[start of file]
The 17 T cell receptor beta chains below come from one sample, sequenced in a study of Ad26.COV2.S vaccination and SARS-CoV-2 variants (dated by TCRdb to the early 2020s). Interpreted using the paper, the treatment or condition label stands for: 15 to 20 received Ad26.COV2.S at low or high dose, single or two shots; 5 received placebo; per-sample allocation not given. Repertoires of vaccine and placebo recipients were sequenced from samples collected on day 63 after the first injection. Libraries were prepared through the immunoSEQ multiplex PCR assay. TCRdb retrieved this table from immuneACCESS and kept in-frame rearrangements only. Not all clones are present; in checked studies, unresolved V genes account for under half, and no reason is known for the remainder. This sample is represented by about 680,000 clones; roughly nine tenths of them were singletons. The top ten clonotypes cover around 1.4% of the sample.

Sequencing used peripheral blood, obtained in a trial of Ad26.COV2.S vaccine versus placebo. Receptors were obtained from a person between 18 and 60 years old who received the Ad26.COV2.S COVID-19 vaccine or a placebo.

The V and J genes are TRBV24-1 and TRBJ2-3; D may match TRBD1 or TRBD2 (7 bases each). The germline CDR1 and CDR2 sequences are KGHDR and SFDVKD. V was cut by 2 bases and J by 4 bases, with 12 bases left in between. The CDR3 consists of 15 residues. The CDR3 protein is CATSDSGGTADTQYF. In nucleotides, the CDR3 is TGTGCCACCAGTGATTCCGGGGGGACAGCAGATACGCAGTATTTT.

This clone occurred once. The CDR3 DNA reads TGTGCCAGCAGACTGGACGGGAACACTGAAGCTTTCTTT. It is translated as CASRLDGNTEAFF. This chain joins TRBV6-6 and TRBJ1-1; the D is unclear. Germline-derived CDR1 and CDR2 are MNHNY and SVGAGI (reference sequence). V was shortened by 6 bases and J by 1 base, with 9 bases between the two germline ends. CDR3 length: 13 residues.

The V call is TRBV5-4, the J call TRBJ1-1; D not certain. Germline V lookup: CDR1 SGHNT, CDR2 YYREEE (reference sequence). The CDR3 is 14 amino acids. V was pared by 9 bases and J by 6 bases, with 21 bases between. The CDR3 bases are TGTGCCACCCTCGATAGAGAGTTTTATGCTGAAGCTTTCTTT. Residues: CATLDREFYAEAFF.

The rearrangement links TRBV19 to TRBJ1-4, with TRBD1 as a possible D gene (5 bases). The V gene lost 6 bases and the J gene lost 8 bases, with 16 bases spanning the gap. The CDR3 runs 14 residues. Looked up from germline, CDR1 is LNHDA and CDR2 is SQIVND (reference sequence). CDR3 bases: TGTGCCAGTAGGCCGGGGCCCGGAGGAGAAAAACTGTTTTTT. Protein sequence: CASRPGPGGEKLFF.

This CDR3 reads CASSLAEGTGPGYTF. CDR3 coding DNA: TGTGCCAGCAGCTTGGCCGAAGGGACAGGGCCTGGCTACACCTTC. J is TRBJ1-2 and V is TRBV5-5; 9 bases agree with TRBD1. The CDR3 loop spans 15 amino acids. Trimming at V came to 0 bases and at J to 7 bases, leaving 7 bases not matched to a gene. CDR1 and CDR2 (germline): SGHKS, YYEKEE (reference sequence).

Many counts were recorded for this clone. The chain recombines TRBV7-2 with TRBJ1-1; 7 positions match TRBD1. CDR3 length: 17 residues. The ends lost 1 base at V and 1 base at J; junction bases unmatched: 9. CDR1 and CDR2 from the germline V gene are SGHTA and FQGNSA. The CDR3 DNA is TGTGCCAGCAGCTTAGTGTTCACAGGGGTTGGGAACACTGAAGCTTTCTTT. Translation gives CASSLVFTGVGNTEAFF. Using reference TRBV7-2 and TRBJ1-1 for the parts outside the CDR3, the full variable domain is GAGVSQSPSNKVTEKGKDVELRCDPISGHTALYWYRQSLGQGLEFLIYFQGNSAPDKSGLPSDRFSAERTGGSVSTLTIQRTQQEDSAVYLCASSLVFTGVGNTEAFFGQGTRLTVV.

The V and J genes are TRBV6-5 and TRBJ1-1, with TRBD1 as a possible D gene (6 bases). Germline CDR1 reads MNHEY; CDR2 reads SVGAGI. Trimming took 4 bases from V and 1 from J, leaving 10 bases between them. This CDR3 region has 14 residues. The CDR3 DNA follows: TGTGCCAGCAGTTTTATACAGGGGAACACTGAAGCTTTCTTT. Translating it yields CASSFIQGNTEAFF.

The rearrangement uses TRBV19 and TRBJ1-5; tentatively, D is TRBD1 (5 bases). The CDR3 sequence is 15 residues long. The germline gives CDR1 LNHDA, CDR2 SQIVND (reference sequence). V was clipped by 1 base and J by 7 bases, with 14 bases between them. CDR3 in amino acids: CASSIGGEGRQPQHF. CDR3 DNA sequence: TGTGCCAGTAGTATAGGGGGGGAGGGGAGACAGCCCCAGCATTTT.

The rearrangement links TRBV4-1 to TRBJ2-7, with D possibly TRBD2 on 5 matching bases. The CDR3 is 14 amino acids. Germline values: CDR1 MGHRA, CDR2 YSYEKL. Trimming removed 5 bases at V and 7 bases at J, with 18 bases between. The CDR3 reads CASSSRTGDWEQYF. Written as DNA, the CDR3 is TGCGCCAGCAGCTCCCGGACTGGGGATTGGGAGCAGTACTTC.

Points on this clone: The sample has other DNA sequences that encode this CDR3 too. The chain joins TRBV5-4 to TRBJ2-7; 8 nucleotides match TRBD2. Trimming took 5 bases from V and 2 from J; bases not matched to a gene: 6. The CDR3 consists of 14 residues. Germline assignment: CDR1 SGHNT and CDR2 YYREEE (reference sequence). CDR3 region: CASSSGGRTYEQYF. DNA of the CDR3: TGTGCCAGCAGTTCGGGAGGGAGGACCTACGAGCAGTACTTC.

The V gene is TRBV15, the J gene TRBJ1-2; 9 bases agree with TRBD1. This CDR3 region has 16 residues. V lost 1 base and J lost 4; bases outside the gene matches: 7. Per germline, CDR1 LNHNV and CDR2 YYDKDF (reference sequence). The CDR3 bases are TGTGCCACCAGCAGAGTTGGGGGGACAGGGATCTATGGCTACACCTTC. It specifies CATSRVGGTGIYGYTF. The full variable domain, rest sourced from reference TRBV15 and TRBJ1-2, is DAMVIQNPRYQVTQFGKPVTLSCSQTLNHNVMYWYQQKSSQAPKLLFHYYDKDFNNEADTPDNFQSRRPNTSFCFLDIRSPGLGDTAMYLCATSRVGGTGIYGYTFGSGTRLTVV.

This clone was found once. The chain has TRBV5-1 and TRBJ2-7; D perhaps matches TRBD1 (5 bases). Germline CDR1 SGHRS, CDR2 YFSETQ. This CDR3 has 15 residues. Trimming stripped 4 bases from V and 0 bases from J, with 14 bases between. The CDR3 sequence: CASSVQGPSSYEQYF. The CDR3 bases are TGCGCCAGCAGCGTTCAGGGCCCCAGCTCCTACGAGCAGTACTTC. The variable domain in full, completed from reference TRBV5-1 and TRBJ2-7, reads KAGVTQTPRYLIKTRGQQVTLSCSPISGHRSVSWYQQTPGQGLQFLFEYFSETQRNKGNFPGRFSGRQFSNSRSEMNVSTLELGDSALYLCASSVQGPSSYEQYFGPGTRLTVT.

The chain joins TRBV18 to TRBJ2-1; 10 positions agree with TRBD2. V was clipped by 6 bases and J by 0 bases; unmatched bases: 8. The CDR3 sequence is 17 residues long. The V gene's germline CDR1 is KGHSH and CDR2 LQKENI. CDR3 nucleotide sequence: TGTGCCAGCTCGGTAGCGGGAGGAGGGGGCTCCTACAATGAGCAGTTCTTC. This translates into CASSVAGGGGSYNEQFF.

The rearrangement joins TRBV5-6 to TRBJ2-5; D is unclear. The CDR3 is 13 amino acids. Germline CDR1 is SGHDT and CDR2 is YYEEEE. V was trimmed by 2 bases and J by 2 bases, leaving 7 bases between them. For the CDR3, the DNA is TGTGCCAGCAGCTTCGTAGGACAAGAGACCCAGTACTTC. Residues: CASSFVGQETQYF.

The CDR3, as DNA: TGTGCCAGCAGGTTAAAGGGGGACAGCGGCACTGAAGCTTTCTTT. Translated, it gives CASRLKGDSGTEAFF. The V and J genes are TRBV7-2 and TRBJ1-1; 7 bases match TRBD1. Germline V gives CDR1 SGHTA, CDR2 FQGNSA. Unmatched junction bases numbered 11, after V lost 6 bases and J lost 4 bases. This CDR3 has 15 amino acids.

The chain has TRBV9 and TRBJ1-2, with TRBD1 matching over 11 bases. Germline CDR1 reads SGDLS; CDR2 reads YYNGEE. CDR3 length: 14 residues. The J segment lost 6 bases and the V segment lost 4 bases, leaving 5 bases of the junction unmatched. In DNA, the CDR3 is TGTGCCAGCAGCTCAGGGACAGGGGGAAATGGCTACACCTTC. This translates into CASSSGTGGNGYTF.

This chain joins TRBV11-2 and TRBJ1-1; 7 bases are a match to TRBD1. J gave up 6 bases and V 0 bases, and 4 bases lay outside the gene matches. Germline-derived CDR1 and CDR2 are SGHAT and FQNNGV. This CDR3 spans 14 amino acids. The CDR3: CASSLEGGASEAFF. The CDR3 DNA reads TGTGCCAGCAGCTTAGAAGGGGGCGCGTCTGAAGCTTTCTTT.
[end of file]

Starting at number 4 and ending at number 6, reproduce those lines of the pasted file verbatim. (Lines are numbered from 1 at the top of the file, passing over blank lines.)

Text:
This clone occurred once. The CDR3 DNA reads TGTGCCAGCAGACTGGACGGGAACACTGAAGCTTTCTTT. It is translated as CASRLDGNTEAFF. This chain joins TRBV6-6 and TRBJ1-1; the D is unclear. Germline-derived CDR1 and CDR2 are MNHNY and SVGAGI (reference sequence). V was shortened by 6 bases and J by 1 base, with 9 bases between the two germline ends. CDR3 length: 13 residues.

The V call is TRBV5-4, the J call TRBJ1-1; D not certain. Germline V lookup: CDR1 SGHNT, CDR2 YYREEE (reference sequence). The CDR3 is 14 amino acids. V was pared by 9 bases and J by 6 bases, with 21 bases between. The CDR3 bases are TGTGCCACCCTCGATAGAGAGTTTTATGCTGAAGCTTTCTTT. Residues: CATLDREFYAEAFF.

The rearrangement links TRBV19 to TRBJ1-4, with TRBD1 as a possible D gene (5 bases). The V gene lost 6 bases and the J gene lost 8 bases, with 16 bases spanning the gap. The CDR3 runs 14 residues. Looked up from germline, CDR1 is LNHDA and CDR2 is SQIVND (reference sequence). CDR3 bases: TGTGCCAGTAGGCCGGGGCCCGGAGGAGAAAAACTGTTTTTT. Protein sequence: CASRPGPGGEKLFF.